The following steps for lower facelifting are recommended:
- Patient in an upright position. The planned skin incision is marked, the anterior, inferior and posterior limits of the dissection are noted. The regions of fat deposition or atrophy are pointed out.
- Local anaesthesia Xylocaine 1%, 1:200,000 adrenaline is infiltrated.
- Skin incision: the following incision is the author’s preference, because it preserves the normal anatomy and avoid changes in hair pattern or hair loss.
A double taft of hair in the temporal and preauricular area should be preserved. The incision starts on the anterior hairline of the sideburns at the level of the eyebrow, then follows the hairline of the sideburns down, then around, then up along the posterior hairline of the sideburn to the junction of the antihelix with temporal skin, then, the skin incision runs inferiorly in a preauricular crease two mm anterior to the tragus in the males to prevent beard growth in the ear, but in females the incision passes just within the ear behind the tragus. Next the incision runs around the ear lobule one mm below its crease, after that, it is angled up and runs superiorly on the medial surface of the concha five mm above the postauricular sulcus and continues up the level of junction of the inferior crus with the helix rim. Then the incision is angled at 900 and extends horizontally in the occipital skin just anterior to the posterior proturberance, finally angled at 450 downwards for about two cm.
- Dissection and undermining of skin is carried out forwards, downwards, backwards in all directions up to the noted dissection limits. The dissection is carried out by a straight blunt scissors just deeper than the hair follicles between skin and platisma.
- Undermining should be superficial to the platisma muscle to avoid injury to the mandibular branch of facial nerve. As well as the cheek flap, the temple flap should be undermined superficially and stopped halfway between the ear and lateral canthus, in order to protect the frontal branch of the facial nerve at the transition between the temple and cheek flap. Dissection below the ear should be done with care superficially to avoid injury to the greater auricular nerve. (Fig. 18 – 25)
- Superficial musculoaponeurotic system management: The preparotid fat is removed and superficial musculoaponeurotic system fascia identified. A vertical incision 1.5cm anterior to the preauricular incision is made through the SMAS, it extends from xygomatic arch and inferiorly three cm below the mandibular border. The vertical incisions made in continuity with three cm horizontal incision just below the xygomatic arch. The superficial musculoaponeurotic system plane is entered with a blunt scissors superficial to the parotid capsule. The SMAS flap is elevated anteriorly for only two to three cm along the vertical incision, then advanced and rotated superiorly, the excessive overlapped tissue is trimmed, then edge to edge suture repair is completed with appropriate advancement and rotation using 2/0 Ethibond. The superficial musculoaponeurotic system flap is split horizontally at the mandible border with the lower segment sutured to the mastoid fascia.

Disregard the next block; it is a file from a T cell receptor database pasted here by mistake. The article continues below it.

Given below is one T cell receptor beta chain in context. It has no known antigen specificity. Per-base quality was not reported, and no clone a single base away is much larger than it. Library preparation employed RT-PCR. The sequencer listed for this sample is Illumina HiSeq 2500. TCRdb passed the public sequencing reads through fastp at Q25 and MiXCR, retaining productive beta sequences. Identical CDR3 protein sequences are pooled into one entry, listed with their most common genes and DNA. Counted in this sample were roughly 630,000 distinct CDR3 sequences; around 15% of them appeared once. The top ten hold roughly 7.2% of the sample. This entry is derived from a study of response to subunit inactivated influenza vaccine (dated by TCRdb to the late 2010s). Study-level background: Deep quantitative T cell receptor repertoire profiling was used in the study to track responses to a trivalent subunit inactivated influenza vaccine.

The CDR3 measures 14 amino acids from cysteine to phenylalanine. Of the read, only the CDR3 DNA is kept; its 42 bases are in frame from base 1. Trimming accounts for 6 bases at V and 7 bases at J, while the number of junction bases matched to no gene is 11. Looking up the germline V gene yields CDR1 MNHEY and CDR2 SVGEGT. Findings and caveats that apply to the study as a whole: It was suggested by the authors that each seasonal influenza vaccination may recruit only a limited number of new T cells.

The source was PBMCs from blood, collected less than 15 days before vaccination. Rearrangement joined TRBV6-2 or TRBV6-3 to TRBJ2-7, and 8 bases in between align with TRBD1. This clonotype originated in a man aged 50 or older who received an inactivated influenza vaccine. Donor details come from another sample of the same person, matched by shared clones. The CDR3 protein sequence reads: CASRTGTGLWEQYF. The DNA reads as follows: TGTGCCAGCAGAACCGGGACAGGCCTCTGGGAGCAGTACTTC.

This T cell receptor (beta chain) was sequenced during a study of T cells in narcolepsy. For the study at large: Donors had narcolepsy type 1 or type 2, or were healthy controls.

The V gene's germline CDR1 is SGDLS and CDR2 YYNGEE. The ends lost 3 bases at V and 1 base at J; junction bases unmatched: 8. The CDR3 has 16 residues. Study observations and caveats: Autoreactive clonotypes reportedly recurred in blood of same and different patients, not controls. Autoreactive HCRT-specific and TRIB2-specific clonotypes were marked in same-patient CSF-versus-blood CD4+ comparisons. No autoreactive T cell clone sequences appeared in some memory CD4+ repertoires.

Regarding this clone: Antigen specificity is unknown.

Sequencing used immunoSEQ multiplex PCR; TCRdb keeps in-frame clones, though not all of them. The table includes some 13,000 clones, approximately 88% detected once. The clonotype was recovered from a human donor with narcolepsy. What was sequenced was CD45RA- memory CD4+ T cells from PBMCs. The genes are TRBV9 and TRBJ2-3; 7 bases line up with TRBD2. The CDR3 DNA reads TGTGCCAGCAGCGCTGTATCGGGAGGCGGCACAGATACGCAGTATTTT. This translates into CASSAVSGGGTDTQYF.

- Suspension rhytidectomy:
SMAS plication in addition to the above SMAS management is recommended. We add six to eight sutures 2/0 Ethibond which are positioned anteroposteriorly, from the anterior limit of the dissection at the junction between the skin and platisma then posteriorly just one cm anterior to the skin incision.
- The above manoeuvre will definitely achieve excellent SMAS lifting, resulting in skin closure with no tension and significant reduction of subcutaneous tissue space leading for rapid healing and decreases the risk of haematoma and infection.
Fig. 18 – 11. (A)Standard incisions for male. (B) Incisions for male with thinning hair.
- Skin flap redistribution:
Flap redistribution and skin closure should be under no tension, whatsoever. The redistribution of the flap made perpendicular to facial folds by drapping a right angle to prevent tension cones or dog ear formation. The face is observed for smoothness. The flap is secured initially by a stapler at two key points: first, postauricular at the junction between scalp hairline and non hair bearing of postauricular skin. The second, just above the helix. The excess skin is tailored and trimmed in an appropriate way without any tension to avoid skin necrosis, later wound dehesance, and unwanted scars. A stapler is used in hair bearing skin. Subcutaneous 4/0 Dexon or interrupted 4/0 nylon is used on non hair bearing skin in the preauricular area. Small drains are applied. (Fig. 18 – 25)
- Steri-strips, Sofratulle and gentle pressure dressings are applied. Appropriate medication for nausea, vomiting and coughing are given. Pain may indicate haematoma. Drains removed and dressing are changed next morning. Patient discharged home on antibiotics and mild pressure dressing and reviewed in five days. Sutures are removed in eight days, and staples in twelve days. Antibiotics and steroid ointment on the wound are recommended for two weeks. Gentle hair shampooing from day five postoperative. (Fig. 18 – 10)
Summary of complications
- Early haematoma, bruises, echymosis, wound dehesance, infection and abscess formation.
- Facial nerve weakness which may be transcient due to the local anaesthesia injection which usually recover in a few hours. Permanent weakness is due to iatrogenic nerve injury.
- Late unwanted scar, tension cones, dog ears, change in pattern of the hair.
- Patient dissatisfaction due to undercorrection or overcorrection.